As an educator, I am torn with many emotions and feeling a sense of uncertainty, like so many of us during this pandemic. The good news is I am an optimist.
I see that the glass is half full. Every cloud has a silver lining, and I can say that in these changing times, we can draw on the positive effects of the 2020 stay at home order and throughout this pandemic.
The flip flop
I call it the old school meets modern technology flip flop. Let me explain. If you happen to be one from the “old school,” you probably never used a video for a meeting. By now, you probably at least know what a Zoom, Microsoft, Skype or Google meeting is, and you might have tried it and become more tech-savvy. You were forced to learn a new type of technology. Odds are, you had plenty of time to do it, and you were not alone in learning it.
On the flip side, many people got tired of the online meetings and the technology because they were (and possibly still are) working from home, or not traveling or meeting in person. The longing to do something offline became real. So, back to “old school.”
Here is the flip of the stay at home order and pandemic and what I see as a silver lining: more time for family. Board games, not video games. Puzzles, not television. Talking and human interaction.
We realized how important connections were in our lives. Cooking real food and meals became popular again because we couldn’t eat out. Learning a new recipe, maybe even gardening, became popular again. Drive-in movies are back in and are safe. And how about a workout? Gyms are mostly shut down, but we still exercise — just outside.
My favorite thing — and the real silver lining to me — is when we reconnect with the nature and the outdoors. Whether it’s a simple walk, jog or playing outside, the fact that we are outside is a start of something — something wonderful that is about to happen.
A new movement
“No one ever injured their eyesight by looking on the bright side of things.” I like that quote because I believe we can use the coronavirus lifestyle changes as a good thing.
I have wanted children to get outside more, to experience nature. I don’t mean just walking and playing sports. I want the connection and appreciation of bugs, plants, trees, small animals, big animals and birds — any and all of it.
But it has to start with getting kids, and adults outside. So, yes, the backyard. Catch some lightning bugs, plant some new flowers — just make them native so butterflies are attracted to them as well as other pollinators. Better yet, visit a park.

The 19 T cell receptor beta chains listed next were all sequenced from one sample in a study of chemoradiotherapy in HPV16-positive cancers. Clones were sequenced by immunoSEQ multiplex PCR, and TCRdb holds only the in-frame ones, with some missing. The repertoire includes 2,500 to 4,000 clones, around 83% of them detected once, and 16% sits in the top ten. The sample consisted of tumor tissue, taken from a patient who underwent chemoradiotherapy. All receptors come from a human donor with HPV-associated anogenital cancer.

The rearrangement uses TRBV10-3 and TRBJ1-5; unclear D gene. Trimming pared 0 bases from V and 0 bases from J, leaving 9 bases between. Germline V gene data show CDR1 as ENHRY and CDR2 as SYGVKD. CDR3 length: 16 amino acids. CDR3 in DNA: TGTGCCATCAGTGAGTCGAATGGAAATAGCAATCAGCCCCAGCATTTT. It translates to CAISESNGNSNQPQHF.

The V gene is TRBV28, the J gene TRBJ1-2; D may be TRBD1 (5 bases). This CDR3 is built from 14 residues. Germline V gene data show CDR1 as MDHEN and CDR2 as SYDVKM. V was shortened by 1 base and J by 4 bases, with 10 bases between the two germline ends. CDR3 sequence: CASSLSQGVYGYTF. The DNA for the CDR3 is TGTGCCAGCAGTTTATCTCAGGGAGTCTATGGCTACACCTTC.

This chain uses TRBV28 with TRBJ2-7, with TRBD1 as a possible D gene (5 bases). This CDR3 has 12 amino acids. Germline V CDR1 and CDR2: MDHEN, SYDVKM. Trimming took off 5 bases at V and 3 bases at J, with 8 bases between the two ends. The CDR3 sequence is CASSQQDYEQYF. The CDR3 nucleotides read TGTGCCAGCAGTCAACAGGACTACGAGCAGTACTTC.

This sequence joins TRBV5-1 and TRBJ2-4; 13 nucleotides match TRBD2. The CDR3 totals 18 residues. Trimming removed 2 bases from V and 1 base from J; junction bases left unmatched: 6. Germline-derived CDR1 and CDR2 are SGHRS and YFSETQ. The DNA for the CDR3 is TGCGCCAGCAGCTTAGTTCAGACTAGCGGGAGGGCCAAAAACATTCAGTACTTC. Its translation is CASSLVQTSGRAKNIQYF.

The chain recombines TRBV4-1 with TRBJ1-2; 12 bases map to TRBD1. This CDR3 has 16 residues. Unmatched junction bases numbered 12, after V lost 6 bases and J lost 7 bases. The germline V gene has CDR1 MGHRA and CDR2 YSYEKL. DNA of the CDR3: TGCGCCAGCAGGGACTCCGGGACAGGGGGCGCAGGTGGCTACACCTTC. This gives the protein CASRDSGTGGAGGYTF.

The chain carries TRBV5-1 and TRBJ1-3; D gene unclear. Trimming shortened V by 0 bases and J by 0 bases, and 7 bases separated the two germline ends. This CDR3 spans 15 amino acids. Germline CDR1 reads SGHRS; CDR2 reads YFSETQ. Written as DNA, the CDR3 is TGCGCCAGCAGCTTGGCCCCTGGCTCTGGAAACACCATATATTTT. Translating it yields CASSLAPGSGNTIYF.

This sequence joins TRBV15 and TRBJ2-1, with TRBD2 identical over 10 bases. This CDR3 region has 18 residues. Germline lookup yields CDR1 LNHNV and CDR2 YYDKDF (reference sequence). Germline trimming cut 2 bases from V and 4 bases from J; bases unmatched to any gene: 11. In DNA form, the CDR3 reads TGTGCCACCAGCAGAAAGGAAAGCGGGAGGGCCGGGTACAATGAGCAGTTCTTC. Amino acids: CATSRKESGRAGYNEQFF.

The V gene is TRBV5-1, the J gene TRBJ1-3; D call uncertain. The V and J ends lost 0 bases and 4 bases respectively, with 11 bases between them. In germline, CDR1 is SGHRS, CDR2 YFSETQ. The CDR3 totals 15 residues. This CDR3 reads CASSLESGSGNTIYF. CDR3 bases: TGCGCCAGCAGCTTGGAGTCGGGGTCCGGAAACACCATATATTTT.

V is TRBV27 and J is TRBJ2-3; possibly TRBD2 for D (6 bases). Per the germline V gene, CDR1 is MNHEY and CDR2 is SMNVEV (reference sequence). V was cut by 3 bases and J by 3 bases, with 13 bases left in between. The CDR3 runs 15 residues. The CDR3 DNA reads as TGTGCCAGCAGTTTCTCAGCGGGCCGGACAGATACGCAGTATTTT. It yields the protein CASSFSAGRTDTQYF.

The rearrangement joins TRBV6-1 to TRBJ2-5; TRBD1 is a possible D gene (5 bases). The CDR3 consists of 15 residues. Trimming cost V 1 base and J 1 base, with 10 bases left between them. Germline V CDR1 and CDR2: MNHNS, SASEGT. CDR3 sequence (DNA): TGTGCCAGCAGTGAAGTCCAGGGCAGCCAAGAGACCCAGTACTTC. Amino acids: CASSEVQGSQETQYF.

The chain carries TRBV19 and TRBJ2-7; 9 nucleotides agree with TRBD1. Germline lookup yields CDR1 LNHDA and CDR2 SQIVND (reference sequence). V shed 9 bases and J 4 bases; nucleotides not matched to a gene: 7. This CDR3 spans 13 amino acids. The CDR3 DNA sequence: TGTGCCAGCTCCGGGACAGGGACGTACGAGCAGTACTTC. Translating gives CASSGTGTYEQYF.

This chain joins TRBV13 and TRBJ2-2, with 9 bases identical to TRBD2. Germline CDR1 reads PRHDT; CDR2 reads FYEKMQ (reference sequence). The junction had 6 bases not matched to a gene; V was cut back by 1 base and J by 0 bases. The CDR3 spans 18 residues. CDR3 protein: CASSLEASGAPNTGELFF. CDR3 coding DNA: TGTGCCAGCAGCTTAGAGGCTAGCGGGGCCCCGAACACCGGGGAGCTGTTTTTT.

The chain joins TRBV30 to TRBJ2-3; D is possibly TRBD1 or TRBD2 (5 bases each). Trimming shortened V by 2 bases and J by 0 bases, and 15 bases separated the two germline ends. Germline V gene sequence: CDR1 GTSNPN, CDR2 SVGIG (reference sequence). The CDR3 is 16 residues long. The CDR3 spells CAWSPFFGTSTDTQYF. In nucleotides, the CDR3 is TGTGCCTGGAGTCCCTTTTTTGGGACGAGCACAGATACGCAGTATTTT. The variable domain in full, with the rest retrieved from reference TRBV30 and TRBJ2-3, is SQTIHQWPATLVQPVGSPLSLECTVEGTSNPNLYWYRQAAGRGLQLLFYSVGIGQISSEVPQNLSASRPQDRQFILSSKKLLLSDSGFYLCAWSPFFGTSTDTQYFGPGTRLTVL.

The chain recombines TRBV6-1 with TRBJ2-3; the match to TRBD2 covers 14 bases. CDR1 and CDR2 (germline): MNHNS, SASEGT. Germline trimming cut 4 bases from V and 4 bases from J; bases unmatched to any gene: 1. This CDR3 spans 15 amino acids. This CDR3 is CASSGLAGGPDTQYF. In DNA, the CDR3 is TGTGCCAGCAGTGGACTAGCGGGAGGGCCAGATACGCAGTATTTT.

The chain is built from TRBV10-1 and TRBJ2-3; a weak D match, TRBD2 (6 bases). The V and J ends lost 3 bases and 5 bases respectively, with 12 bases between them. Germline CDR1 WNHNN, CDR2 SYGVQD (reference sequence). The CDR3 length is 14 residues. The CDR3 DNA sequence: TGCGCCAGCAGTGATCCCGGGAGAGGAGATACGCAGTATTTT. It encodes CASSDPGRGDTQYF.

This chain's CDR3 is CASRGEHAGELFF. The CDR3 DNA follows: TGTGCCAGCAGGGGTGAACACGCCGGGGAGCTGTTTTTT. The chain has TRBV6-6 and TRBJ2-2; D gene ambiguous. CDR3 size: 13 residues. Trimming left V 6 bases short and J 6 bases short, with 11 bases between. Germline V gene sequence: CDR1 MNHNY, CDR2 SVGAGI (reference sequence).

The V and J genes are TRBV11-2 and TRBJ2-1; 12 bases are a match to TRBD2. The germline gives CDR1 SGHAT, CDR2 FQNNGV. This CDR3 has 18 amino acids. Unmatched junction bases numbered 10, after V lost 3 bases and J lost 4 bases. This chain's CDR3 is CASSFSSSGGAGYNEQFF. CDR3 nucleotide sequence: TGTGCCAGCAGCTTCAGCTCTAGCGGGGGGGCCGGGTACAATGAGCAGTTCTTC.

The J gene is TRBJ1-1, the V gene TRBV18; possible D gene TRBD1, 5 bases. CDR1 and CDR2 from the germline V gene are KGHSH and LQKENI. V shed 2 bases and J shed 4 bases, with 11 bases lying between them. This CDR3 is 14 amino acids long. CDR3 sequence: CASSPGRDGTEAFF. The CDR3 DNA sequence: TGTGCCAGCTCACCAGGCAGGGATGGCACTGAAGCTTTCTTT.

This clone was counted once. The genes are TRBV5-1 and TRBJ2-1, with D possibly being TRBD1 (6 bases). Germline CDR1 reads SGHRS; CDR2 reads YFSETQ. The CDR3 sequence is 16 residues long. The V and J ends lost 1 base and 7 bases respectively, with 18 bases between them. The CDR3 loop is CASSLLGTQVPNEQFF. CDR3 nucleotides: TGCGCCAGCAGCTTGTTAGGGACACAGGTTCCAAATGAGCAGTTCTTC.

By the way, did you know that out west they call them fireflies? And those amazing glowing bugs aren’t even flies — they are beetles that magically flash color as they try to attract mates. Some lightning bugs glow blue or green while others glow orange or yellow. So yes, it’s easy to awe children right in our own backyard.
And what kind of bird is that chirping? Whose nest is that? Where did this egg come from? What flower is that? Curiosity is a wonderful thing, and we can intertwine that with our modern technology. Use a phone or tablet to look up answers. Write down questions or take pictures of things you don’t know or need to identify. Record sounds or videos. Take pictures and perhaps use them for artistic means.
With the challenges that families and teachers are facing, the blessing is we have our parks open. We have bike paths; we have the outdoors. Many of us don’t realize how lucky we are to have backyards, and so now we get to stay home and enjoy them.
Kids in all of us
We have learned to improvise and adapt, and I am thrilled that more children will get to experience what I did when I grew up as a child. I was that kid who was always outside, catching lightning bugs or playing in the stream.
I would collect bird nests and cool colored rocks, and I loved listening to different songs and calls of birds and even owls. I recall watching Monarch butterflies on milkweed in ditches and fields and the evening bats feed on insects in the summertime. Now those species are fighting for a come-back.
My wish is that the next generation gets to have that fun and delight and sense of wonder about nature, wildlife, trees, streams and wildflowers. In a way, the pandemic has pushed people outside, and that is a good thing. People felt cooped up and wanted fresh healthy air. They wanted plenty of space to social distance and exercise, and the best place to do that is a park or trail.
If along the way they would take time to stop and smell the flowers, look at wonders of nature, listen to insects, birds and beauty around them, it would be great therapy. Bring out the inner kid and curiosity.
Do a flip flop — if you’re feeling too adult, bring out the youth. Remember the art of observation. Forget counting your steps and count your blessings instead. That is the silver lining we can take from 2020.
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